So the parking lot he had laid out was right in front of our entrance, that couldn’t be true! All alarm bells went off with us and it was time for action. All the men inside our shop were gathered and together we started working on the solution. The next morning, the man who had laid the stones in front of our door stood head scratching looking at the floor.
“What happened here? He asked us. ‘Oh, we solved our problem last night. That drawing must be a mistake. So we removed the stones and piled them neatly there in the square. We thought that was a good idea and also the opportunity for a new start where the parking lot is not in front of the door. He looked at us in amazement and then exclaimed “But, that’s just not possible!”. We simultaneously nodded ‘Oh yes we can’.
Barking, he ran to the construction site further down the street only to return with his supervisor. All was ready and the discussion could begin. It was a fierce discussion in which there was a lot of shouting and grumbling about the stones that had been removed. But one thing was certain: there would never be that parking lot right in front of our door. It was not only prohibited, but also very customer unfriendly and it would block access to our store if a car were to park there.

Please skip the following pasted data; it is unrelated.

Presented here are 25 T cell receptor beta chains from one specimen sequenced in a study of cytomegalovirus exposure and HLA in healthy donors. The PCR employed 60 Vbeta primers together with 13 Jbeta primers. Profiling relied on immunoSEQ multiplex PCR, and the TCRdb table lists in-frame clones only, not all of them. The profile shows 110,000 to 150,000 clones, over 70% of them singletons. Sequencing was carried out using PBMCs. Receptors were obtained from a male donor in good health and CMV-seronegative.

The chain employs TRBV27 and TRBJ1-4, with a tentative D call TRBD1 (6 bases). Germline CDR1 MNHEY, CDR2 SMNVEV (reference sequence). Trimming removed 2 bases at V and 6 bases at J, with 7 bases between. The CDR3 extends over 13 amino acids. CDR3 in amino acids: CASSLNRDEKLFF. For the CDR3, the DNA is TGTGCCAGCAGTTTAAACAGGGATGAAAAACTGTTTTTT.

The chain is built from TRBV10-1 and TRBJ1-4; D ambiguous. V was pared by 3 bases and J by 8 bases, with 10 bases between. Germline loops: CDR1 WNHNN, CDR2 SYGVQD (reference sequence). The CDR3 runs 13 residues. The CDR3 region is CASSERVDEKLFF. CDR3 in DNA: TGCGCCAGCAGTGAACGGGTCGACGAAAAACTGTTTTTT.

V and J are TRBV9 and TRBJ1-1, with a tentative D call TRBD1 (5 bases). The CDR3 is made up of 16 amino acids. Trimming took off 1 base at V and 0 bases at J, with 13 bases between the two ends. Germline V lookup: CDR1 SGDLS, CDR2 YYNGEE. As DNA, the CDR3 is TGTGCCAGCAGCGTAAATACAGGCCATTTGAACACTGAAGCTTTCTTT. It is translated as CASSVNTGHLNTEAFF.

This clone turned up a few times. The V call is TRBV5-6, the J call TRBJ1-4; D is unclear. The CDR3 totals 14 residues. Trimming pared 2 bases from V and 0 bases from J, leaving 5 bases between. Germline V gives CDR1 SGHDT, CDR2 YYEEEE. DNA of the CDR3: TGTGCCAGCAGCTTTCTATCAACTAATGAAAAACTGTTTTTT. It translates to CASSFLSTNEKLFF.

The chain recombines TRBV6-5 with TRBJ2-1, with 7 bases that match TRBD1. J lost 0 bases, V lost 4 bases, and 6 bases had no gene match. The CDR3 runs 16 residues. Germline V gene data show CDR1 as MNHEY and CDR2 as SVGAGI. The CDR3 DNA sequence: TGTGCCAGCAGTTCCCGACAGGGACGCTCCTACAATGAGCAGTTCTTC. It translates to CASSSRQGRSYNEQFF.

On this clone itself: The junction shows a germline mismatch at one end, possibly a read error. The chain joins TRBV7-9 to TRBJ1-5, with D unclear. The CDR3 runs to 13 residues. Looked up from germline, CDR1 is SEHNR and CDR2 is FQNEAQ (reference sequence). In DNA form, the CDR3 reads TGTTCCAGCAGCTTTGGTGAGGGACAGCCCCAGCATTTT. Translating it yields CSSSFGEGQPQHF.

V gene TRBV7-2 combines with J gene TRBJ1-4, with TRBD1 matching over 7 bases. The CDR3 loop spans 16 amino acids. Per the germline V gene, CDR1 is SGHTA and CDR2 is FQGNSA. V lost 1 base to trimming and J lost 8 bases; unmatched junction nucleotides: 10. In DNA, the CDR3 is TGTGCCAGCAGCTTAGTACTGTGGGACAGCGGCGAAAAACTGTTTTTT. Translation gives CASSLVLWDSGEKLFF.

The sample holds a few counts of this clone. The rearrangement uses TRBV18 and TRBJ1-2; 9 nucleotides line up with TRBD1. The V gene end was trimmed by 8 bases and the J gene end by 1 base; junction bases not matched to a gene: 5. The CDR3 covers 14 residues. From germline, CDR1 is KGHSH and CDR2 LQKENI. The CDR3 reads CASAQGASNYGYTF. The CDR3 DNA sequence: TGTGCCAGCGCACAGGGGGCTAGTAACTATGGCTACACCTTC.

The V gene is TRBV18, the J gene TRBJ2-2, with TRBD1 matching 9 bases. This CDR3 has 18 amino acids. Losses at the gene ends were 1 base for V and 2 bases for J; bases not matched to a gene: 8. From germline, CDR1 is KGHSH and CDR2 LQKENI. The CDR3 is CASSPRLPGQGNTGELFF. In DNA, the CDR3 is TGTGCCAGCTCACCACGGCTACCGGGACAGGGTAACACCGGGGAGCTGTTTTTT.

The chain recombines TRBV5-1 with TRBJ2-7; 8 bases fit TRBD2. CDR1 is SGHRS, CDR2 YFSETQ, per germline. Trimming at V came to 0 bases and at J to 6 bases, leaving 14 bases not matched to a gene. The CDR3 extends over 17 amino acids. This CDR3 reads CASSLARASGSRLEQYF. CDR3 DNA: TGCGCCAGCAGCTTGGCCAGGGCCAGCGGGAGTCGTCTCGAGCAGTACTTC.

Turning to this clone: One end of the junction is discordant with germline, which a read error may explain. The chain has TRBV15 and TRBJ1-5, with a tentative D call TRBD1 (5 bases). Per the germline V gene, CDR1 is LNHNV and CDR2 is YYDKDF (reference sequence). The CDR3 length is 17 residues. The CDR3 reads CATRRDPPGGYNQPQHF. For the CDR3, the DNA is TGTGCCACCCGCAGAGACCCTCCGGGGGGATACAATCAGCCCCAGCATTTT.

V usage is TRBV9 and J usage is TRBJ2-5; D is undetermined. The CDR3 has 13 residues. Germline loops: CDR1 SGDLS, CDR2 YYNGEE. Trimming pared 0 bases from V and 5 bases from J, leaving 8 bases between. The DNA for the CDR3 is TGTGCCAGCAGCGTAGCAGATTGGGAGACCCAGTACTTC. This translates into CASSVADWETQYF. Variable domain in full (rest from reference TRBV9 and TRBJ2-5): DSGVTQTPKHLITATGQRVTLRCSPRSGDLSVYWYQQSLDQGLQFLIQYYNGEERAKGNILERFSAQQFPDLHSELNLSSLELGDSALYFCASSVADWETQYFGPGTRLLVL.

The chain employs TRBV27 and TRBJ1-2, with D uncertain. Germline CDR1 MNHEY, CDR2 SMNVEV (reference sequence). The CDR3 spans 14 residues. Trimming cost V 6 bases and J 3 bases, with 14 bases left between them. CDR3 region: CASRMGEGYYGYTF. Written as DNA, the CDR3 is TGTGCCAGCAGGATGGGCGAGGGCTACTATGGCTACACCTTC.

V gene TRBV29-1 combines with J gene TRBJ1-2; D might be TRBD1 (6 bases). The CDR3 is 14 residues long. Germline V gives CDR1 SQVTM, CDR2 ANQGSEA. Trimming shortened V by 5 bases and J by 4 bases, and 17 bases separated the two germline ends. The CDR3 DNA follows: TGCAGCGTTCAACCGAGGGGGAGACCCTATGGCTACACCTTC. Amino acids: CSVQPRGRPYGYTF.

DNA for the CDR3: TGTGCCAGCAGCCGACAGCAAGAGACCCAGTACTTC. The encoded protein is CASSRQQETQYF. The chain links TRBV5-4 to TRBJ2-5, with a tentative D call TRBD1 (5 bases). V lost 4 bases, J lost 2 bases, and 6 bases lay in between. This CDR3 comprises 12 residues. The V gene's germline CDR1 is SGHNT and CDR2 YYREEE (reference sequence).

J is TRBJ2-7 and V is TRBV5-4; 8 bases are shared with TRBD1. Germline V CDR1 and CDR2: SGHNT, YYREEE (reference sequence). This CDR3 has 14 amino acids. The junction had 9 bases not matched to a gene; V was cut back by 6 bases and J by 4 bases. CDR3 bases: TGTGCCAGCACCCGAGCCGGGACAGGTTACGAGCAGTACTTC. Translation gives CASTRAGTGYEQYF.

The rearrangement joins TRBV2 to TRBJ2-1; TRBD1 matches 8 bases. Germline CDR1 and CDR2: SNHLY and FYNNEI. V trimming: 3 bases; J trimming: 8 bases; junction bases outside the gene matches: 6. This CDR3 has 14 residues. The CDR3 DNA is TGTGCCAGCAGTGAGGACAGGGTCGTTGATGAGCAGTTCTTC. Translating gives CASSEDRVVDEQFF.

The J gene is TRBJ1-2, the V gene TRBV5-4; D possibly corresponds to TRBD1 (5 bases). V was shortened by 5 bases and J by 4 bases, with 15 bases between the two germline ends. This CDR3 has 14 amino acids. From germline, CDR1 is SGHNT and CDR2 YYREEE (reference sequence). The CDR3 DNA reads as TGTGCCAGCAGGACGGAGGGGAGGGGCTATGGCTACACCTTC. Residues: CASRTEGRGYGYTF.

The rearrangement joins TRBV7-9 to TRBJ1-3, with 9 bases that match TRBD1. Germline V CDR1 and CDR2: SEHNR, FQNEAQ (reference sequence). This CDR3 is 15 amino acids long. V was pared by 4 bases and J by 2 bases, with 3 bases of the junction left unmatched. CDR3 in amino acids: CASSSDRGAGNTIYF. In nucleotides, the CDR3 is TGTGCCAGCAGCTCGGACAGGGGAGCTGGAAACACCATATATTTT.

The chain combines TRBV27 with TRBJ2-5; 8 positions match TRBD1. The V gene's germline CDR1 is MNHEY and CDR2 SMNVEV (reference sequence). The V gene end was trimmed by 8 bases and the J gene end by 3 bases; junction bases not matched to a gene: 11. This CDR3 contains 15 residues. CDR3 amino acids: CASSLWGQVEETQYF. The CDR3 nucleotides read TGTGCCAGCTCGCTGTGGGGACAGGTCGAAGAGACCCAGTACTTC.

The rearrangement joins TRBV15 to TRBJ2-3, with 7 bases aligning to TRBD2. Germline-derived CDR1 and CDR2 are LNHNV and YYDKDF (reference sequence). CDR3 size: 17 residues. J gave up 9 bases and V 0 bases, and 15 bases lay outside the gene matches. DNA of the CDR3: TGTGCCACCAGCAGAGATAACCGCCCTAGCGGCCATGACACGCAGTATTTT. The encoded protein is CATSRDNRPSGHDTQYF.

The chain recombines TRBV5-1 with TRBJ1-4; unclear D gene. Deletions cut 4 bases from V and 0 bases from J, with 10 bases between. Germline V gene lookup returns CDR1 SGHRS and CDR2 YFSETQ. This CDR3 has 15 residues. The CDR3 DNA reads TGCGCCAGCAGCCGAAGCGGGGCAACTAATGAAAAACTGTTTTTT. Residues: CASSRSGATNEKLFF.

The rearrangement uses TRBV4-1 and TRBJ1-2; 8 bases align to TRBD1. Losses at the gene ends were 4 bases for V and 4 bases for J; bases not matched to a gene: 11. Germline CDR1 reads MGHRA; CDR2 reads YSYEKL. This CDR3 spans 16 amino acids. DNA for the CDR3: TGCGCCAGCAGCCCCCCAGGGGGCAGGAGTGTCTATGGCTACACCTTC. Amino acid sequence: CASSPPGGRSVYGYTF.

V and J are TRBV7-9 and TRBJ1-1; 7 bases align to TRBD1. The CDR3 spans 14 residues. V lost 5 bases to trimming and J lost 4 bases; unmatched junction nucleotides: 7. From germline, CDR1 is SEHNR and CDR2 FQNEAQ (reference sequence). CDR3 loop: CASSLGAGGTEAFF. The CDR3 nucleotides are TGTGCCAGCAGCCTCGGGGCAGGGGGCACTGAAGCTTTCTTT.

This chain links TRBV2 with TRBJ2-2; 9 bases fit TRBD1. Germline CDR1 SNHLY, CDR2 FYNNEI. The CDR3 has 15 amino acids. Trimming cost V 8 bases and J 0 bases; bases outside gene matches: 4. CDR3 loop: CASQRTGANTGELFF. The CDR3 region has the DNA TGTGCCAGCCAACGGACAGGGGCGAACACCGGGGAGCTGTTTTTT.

In desperation, the supervisor of the municipality was called in. He too started talking about the drawing and the plans and that everything should be made that way. But he too recognized how determined we were to prevent that. Indeed, he was a customer of ours and how would he still get in if there was a car there. To demonstrate, we parked our own car right in front of the door and challenged the gentlemen to come in without making a scratch.
They finally understood the problem and so it was decided to adjust the drawing and move the parking lot to the left. Still 20 centimeters in front of the storefront next to our front door, but no longer right in front of our entrance. When we asked if we would also get two bollards to stop people from parking in front of our door, the response was ‘No’. We had to place them ourselves after receiving permission from the municipality. This was quickly solved with a billboard.
There was also a protest from the municipality, but after establishing the right to a sidewalk in front of your building it soon became clear that they would have to adjust even more and so the billboard could remain and we had free access to our building again.
As a small business owner, you sometimes feel quite powerless against such trivial circumstances. But “it’s on the drawing and that’s how it should be done” we had it adjusted anyway and so the man was able to get on with laying the street again without grumbling.
The next day, at our invitation, he came in for a cup of coffee and a cookie. He sat down in our kitchen and asked again, ‘How many times would you have repeated that joke of removing the stones?’
‘What do you think?’